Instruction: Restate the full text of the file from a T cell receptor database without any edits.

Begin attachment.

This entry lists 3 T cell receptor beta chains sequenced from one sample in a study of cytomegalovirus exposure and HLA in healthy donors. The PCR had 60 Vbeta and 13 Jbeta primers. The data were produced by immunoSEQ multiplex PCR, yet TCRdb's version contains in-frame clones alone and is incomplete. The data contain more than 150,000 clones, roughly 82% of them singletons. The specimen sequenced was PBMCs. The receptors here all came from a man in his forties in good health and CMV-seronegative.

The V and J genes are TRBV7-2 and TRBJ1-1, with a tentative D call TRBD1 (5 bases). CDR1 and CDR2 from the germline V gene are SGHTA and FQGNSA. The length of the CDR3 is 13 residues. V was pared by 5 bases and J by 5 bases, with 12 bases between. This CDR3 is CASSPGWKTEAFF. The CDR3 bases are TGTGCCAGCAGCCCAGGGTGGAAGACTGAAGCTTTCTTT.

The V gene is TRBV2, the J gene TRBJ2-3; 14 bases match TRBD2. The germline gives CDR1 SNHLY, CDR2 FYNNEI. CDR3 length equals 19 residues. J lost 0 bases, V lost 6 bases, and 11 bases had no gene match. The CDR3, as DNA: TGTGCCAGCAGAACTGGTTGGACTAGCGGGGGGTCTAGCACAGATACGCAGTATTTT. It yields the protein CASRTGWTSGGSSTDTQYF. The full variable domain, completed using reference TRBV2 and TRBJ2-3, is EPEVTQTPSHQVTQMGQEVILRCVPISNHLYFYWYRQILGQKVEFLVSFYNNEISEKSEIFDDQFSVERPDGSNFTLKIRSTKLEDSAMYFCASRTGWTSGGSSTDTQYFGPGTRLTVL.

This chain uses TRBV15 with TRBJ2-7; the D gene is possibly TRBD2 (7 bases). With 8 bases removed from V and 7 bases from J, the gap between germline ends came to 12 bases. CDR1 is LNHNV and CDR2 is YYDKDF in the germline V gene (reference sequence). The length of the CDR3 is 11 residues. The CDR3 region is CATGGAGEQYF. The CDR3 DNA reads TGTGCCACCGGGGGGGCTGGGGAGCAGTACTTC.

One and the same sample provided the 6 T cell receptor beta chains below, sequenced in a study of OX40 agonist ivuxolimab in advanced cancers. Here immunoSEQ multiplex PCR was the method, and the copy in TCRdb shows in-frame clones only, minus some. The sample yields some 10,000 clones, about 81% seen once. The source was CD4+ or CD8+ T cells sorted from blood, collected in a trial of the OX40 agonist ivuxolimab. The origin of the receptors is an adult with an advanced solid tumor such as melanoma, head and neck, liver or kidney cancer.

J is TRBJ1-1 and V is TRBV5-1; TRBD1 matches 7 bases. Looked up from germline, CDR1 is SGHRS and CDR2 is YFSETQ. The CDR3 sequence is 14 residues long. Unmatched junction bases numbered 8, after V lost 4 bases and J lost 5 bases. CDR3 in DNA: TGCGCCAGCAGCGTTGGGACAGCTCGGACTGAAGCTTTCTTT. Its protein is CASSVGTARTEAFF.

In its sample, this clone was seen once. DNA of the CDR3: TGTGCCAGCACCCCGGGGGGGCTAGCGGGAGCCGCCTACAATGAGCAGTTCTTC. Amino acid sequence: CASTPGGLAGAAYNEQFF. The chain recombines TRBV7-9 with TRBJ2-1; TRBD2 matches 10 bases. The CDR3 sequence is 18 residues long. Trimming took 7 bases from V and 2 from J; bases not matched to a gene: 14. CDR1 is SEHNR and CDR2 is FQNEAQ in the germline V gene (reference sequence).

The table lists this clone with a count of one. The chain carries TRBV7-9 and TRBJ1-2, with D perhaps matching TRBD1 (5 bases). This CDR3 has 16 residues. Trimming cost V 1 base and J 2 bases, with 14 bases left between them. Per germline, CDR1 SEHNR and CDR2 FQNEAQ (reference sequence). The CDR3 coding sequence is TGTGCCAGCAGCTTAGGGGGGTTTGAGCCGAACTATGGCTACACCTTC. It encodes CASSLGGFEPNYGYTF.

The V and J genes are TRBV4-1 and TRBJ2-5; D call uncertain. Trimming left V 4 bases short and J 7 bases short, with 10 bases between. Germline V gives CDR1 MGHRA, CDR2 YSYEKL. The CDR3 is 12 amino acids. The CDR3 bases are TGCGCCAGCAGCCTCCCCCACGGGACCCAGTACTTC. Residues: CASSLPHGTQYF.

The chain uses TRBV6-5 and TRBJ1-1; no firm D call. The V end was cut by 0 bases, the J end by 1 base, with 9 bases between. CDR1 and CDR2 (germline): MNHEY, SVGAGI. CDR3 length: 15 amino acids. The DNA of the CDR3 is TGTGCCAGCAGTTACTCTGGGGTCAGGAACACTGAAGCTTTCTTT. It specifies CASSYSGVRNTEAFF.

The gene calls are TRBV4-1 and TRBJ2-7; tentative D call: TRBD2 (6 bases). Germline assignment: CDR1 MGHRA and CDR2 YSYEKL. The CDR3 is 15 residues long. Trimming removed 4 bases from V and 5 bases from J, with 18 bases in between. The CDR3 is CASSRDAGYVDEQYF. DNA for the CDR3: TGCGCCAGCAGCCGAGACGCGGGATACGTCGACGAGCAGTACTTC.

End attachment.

This entry lists 3 T cell receptor beta chains sequenced from one sample in a study of cytomegalovirus exposure and HLA in healthy donors. The PCR had 60 Vbeta and 13 Jbeta primers. The data were produced by immunoSEQ multiplex PCR, yet TCRdb's version contains in-frame clones alone and is incomplete. The data contain more than 150,000 clones, roughly 82% of them singletons. The specimen sequenced was PBMCs. The receptors here all came from a man in his forties in good health and CMV-seronegative.

The V and J genes are TRBV7-2 and TRBJ1-1, with a tentative D call TRBD1 (5 bases). CDR1 and CDR2 from the germline V gene are SGHTA and FQGNSA. The length of the CDR3 is 13 residues. V was pared by 5 bases and J by 5 bases, with 12 bases between. This CDR3 is CASSPGWKTEAFF. The CDR3 bases are TGTGCCAGCAGCCCAGGGTGGAAGACTGAAGCTTTCTTT.

The V gene is TRBV2, the J gene TRBJ2-3; 14 bases match TRBD2. The germline gives CDR1 SNHLY, CDR2 FYNNEI. CDR3 length equals 19 residues. J lost 0 bases, V lost 6 bases, and 11 bases had no gene match. The CDR3, as DNA: TGTGCCAGCAGAACTGGTTGGACTAGCGGGGGGTCTAGCACAGATACGCAGTATTTT. It yields the protein CASRTGWTSGGSSTDTQYF. The full variable domain, completed using reference TRBV2 and TRBJ2-3, is EPEVTQTPSHQVTQMGQEVILRCVPISNHLYFYWYRQILGQKVEFLVSFYNNEISEKSEIFDDQFSVERPDGSNFTLKIRSTKLEDSAMYFCASRTGWTSGGSSTDTQYFGPGTRLTVL.

This chain uses TRBV15 with TRBJ2-7; the D gene is possibly TRBD2 (7 bases). With 8 bases removed from V and 7 bases from J, the gap between germline ends came to 12 bases. CDR1 is LNHNV and CDR2 is YYDKDF in the germline V gene (reference sequence). The length of the CDR3 is 11 residues. The CDR3 region is CATGGAGEQYF. The CDR3 DNA reads TGTGCCACCGGGGGGGCTGGGGAGCAGTACTTC.

One and the same sample provided the 6 T cell receptor beta chains below, sequenced in a study of OX40 agonist ivuxolimab in advanced cancers. Here immunoSEQ multiplex PCR was the method, and the copy in TCRdb shows in-frame clones only, minus some. The sample yields some 10,000 clones, about 81% seen once. The source was CD4+ or CD8+ T cells sorted from blood, collected in a trial of the OX40 agonist ivuxolimab. The origin of the receptors is an adult with an advanced solid tumor such as melanoma, head and neck, liver or kidney cancer.

J is TRBJ1-1 and V is TRBV5-1; TRBD1 matches 7 bases. Looked up from germline, CDR1 is SGHRS and CDR2 is YFSETQ. The CDR3 sequence is 14 residues long. Unmatched junction bases numbered 8, after V lost 4 bases and J lost 5 bases. CDR3 in DNA: TGCGCCAGCAGCGTTGGGACAGCTCGGACTGAAGCTTTCTTT. Its protein is CASSVGTARTEAFF.

In its sample, this clone was seen once. DNA of the CDR3: TGTGCCAGCACCCCGGGGGGGCTAGCGGGAGCCGCCTACAATGAGCAGTTCTTC. Amino acid sequence: CASTPGGLAGAAYNEQFF. The chain recombines TRBV7-9 with TRBJ2-1; TRBD2 matches 10 bases. The CDR3 sequence is 18 residues long. Trimming took 7 bases from V and 2 from J; bases not matched to a gene: 14. CDR1 is SEHNR and CDR2 is FQNEAQ in the germline V gene (reference sequence).

The table lists this clone with a count of one. The chain carries TRBV7-9 and TRBJ1-2, with D perhaps matching TRBD1 (5 bases). This CDR3 has 16 residues. Trimming cost V 1 base and J 2 bases, with 14 bases left between them. Per germline, CDR1 SEHNR and CDR2 FQNEAQ (reference sequence). The CDR3 coding sequence is TGTGCCAGCAGCTTAGGGGGGTTTGAGCCGAACTATGGCTACACCTTC. It encodes CASSLGGFEPNYGYTF.

The V and J genes are TRBV4-1 and TRBJ2-5; D call uncertain. Trimming left V 4 bases short and J 7 bases short, with 10 bases between. Germline V gives CDR1 MGHRA, CDR2 YSYEKL. The CDR3 is 12 amino acids. The CDR3 bases are TGCGCCAGCAGCCTCCCCCACGGGACCCAGTACTTC. Residues: CASSLPHGTQYF.

The chain uses TRBV6-5 and TRBJ1-1; no firm D call. The V end was cut by 0 bases, the J end by 1 base, with 9 bases between. CDR1 and CDR2 (germline): MNHEY, SVGAGI. CDR3 length: 15 amino acids. The DNA of the CDR3 is TGTGCCAGCAGTTACTCTGGGGTCAGGAACACTGAAGCTTTCTTT. It specifies CASSYSGVRNTEAFF.

The gene calls are TRBV4-1 and TRBJ2-7; tentative D call: TRBD2 (6 bases). Germline assignment: CDR1 MGHRA and CDR2 YSYEKL. The CDR3 is 15 residues long. Trimming removed 4 bases from V and 5 bases from J, with 18 bases in between. The CDR3 is CASSRDAGYVDEQYF. DNA for the CDR3: TGCGCCAGCAGCCGAGACGCGGGATACGTCGACGAGCAGTACTTC.